With his Rocky Horror androgyny, expressive face and streaky hair, Yungblud often resembles the love-child of Gerard Way and Caitlin Moran. Live, he leaves it all on stage just like Jagger, Freddie, or Madonna, and when describing his hometown of Doncaster as “the Detroit of the UK,” Yungblud joins fellow Yorkshire musician Richard Hawley in the English heartland rock club: “It’s rainy and baggy and run down and a bit trodden in the mud. But there’s a real solidarity and sense of community there.”
Given these diverse references, it’s entirely fitting that the cover of his second album, ‘weird!’, presents Yungblud as seven different flamboyant characters. Dominic Harrison, the artist behind the alter-ego(s), shot to the mainstream with his 2017 single ‘King Charles’ and 2018 debut emo-rap album ‘21st Century Liability’. He’s since teamed up with Machine Gun Kelly and Bring Me The Horizon among others, dated Halsey, toured extensively at bigger and bigger venues, and amassed a loyal following. He calls his fan-base his “family”, a community of switched-on teens informed about the world and their own emotions. He’s been known to take to the streets in protest, most recently at George Floyd protests in America, and his shows are littered with “Fuck Boris” chants. Yungblud wants to be your working-class hero – just in fishnet tights.
On ‘weird!’, then, it’s business as usual: Yungblud takes on political and personal demons, from soulless corporations to sexual assaulters, transphobes, and lads. While the record’s title track and lead single ‘weird!’ is catchy in a plasticky LCD Soundsystem-meets-The-1975 sort of way, most of the songs range from the anodyne (‘love song’) to the unlistenable (‘superdeadfriends’ – a migraine in music form), and borrow liberally and blatantly from other acts. Twelve seconds into ‘charity’, an Oasis brawl gives way to a dead ringer for Blur’s ‘Parklife’, while elsewhere there are frequent whiffs of Jamie T, Arctic Monkeys, My Chemical Romance, and even Tame Impala. Formula and imitation are the gods of ‘weird!’, and for such a hyperactive artist, the songs ironically come across as a bit lazy.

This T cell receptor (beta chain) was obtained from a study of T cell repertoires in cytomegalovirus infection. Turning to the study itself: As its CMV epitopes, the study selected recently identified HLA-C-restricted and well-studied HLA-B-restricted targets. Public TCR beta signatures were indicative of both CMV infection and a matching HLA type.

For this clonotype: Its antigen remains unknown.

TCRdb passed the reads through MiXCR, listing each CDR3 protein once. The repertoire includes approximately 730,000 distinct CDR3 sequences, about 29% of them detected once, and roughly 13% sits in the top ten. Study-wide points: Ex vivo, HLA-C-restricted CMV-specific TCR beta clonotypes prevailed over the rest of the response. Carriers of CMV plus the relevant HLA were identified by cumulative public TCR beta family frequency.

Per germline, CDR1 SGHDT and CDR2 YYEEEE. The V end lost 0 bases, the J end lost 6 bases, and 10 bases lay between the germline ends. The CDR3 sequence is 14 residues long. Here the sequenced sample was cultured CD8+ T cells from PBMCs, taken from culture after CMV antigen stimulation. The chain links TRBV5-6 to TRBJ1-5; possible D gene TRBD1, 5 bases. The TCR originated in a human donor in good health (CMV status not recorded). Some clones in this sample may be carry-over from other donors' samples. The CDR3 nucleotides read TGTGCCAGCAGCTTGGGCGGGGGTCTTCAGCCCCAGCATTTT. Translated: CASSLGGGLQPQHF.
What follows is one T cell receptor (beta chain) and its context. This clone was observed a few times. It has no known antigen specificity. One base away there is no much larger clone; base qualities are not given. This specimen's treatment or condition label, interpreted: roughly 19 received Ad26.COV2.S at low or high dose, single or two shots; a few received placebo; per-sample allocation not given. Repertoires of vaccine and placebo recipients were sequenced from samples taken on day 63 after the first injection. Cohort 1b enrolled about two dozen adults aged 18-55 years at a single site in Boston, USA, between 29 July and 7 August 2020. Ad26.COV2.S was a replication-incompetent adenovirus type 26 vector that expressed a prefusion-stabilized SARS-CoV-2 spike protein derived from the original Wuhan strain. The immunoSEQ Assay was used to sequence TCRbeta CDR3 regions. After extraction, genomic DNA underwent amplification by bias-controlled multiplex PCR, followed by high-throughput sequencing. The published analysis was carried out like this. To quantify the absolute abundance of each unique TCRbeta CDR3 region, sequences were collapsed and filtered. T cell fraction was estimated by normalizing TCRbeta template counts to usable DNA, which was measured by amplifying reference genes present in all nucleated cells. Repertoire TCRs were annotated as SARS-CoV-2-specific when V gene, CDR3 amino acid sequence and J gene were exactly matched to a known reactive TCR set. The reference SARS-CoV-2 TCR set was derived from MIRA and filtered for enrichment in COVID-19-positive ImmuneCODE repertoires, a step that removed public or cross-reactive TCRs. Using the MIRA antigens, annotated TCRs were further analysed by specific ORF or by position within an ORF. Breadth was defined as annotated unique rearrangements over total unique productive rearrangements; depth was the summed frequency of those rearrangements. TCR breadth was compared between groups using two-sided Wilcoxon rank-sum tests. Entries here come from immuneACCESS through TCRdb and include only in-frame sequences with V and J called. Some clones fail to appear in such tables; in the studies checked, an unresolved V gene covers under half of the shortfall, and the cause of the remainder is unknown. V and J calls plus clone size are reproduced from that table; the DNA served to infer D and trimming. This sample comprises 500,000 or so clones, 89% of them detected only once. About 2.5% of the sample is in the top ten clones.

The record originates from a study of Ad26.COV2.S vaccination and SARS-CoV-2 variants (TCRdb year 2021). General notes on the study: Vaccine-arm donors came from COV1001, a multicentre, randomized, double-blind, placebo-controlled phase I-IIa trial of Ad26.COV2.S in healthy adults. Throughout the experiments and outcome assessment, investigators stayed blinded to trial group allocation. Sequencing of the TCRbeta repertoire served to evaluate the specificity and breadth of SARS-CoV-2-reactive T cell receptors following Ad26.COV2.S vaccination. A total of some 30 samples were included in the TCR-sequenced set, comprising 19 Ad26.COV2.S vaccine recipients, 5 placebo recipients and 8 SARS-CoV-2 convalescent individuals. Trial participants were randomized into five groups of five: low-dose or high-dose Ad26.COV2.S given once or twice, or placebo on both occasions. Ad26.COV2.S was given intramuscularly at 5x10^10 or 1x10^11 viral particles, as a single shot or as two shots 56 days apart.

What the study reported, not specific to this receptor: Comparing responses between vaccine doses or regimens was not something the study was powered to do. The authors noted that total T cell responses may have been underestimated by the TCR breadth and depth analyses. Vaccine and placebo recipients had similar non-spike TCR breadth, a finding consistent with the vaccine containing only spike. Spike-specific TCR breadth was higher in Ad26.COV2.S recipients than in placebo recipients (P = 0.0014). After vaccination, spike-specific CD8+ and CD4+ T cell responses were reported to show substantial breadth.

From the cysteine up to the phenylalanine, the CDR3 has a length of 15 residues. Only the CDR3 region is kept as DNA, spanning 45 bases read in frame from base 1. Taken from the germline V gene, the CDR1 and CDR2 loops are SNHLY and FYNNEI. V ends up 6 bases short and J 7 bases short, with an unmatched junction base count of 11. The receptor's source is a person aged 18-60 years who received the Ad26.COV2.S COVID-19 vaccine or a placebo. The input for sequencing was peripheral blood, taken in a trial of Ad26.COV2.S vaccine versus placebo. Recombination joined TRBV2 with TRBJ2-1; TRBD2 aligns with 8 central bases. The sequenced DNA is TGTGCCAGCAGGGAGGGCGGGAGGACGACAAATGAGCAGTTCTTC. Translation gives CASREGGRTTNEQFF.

But beneath its brash pop façade, ‘weird!’ contains genuine, if earnest, sentiment. “Do you feel like you’re irrelevant?” asks Yungblud on ‘mars’, rallying listeners like a political pamphlet. The track relates the experience of a transgender girl Yungblud met at a show, who won her parents’ acceptance by introducing them to his music and community. “Her mum and dad, they couldn’t understand / Why she couldn’t turn it off, become a better man,” he sings with empathy and lyrical candour.
Understated songs such as ‘it’s quiet in beverly hills’ express this honest social awareness more keenly too – there’s just not enough of them. Yungblud’s 2019 EP ‘the underrated youth’ ended on a promising note with the melancholy of ‘waiting on the weekend’. Stripped of loud paraphernalia, the restrained, emotionally mature track is a better musical match for some of the issues Yungblud’s so eager to address on ‘weird!’.
Still, his extroverted emo-pop energy fuels his reputation as a live performer and keeps his audience’s emotions charged, and therein lies Yungblud’s charm. But there’s almost something of the cheesy TV presenter about him – whiffs of a pre-music Disney Channel stint, perhaps – which isn’t helped by the formulaic songs here. Catchy, competent, and energetic, ‘weird!’ will probably succeed with Yungblud’s established listeners and secure broader appeal too – but listen too long and your eyeballs start to feel like they’re four feet in front of your face. These songs don’t do justice to their socially and politically astute creator: no amount of fishnet tights and political chants can excuse unoriginal art.
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